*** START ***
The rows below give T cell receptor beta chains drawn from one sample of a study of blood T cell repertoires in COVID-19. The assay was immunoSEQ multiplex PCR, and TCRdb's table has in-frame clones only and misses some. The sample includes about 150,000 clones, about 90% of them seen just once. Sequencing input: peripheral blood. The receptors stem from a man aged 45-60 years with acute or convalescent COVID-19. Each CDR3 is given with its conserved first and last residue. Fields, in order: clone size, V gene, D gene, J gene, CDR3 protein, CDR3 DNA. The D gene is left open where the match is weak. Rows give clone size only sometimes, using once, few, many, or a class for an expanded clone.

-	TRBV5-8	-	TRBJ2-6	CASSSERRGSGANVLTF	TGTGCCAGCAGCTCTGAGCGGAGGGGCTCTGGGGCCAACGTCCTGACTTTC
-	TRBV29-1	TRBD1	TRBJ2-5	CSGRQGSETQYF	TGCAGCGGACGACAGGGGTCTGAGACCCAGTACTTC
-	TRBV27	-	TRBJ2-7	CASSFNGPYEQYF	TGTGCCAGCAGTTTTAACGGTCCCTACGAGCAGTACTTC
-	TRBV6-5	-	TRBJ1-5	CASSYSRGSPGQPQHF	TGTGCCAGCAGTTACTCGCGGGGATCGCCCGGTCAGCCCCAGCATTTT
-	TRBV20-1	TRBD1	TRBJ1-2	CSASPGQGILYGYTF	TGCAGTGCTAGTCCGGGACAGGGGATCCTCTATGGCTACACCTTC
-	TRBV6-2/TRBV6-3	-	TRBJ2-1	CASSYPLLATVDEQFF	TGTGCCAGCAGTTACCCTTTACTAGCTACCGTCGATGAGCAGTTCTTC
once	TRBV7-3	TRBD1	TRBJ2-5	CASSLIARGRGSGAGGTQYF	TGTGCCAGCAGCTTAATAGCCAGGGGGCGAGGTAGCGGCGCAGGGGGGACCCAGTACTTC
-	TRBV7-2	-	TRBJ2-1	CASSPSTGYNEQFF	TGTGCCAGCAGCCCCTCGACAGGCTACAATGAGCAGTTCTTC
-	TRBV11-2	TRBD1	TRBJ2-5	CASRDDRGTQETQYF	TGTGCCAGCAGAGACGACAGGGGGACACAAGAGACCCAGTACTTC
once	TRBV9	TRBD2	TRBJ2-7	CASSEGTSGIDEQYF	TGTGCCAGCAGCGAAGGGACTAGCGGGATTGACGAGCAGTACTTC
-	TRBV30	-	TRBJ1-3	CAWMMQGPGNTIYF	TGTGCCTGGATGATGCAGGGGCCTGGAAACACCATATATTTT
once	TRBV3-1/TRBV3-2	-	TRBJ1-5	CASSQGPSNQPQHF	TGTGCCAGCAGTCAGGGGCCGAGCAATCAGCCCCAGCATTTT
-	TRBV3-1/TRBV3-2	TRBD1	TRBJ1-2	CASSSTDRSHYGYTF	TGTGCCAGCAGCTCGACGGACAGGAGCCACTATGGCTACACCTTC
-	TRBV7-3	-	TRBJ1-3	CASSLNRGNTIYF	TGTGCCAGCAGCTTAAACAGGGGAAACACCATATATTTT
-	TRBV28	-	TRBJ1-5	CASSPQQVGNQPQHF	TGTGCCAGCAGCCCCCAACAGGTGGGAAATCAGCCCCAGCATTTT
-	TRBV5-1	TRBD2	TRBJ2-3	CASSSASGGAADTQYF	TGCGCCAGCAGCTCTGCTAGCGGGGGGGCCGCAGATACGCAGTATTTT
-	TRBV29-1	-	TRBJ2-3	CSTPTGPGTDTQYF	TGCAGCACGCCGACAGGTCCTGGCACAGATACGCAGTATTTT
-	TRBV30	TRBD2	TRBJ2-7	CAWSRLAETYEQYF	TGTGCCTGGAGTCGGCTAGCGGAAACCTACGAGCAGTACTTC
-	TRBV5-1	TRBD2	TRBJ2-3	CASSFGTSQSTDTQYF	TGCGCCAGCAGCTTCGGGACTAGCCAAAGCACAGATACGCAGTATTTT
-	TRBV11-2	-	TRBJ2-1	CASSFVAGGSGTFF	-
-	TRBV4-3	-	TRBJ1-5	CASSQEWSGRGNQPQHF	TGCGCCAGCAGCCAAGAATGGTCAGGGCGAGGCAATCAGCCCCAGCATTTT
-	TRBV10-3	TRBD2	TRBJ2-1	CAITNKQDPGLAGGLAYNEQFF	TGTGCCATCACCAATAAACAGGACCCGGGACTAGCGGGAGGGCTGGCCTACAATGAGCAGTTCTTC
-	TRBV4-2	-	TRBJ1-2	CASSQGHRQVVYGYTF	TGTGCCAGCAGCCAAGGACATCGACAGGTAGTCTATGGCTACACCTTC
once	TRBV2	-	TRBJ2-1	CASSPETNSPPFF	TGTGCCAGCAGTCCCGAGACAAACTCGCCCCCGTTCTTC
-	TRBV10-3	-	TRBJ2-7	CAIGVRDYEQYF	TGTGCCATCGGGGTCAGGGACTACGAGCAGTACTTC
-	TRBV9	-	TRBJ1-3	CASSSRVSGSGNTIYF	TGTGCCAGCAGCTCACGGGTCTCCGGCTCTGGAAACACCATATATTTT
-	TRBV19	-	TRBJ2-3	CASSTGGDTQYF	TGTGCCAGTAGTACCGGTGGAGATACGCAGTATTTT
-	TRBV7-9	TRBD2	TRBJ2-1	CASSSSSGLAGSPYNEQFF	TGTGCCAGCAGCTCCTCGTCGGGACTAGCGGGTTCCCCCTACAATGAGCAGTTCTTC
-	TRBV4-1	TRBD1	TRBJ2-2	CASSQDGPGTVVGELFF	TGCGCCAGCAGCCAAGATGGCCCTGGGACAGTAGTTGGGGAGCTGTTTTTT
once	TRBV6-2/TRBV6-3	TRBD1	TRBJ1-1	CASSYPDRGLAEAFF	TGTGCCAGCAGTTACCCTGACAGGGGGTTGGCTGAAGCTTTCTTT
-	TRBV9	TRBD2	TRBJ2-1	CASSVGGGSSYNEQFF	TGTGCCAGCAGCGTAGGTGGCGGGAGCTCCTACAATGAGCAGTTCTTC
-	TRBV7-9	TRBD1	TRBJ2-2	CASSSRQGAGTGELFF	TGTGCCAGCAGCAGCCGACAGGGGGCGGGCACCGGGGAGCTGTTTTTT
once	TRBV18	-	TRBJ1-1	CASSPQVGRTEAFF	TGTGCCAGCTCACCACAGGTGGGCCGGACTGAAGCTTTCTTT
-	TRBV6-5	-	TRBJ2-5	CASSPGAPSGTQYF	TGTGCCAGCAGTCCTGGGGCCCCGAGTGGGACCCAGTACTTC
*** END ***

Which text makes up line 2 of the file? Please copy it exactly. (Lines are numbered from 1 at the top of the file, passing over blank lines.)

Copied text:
-	TRBV5-8	-	TRBJ2-6	CASSSERRGSGANVLTF	TGTGCCAGCAGCTCTGAGCGGAGGGGCTCTGGGGCCAACGTCCTGACTTTC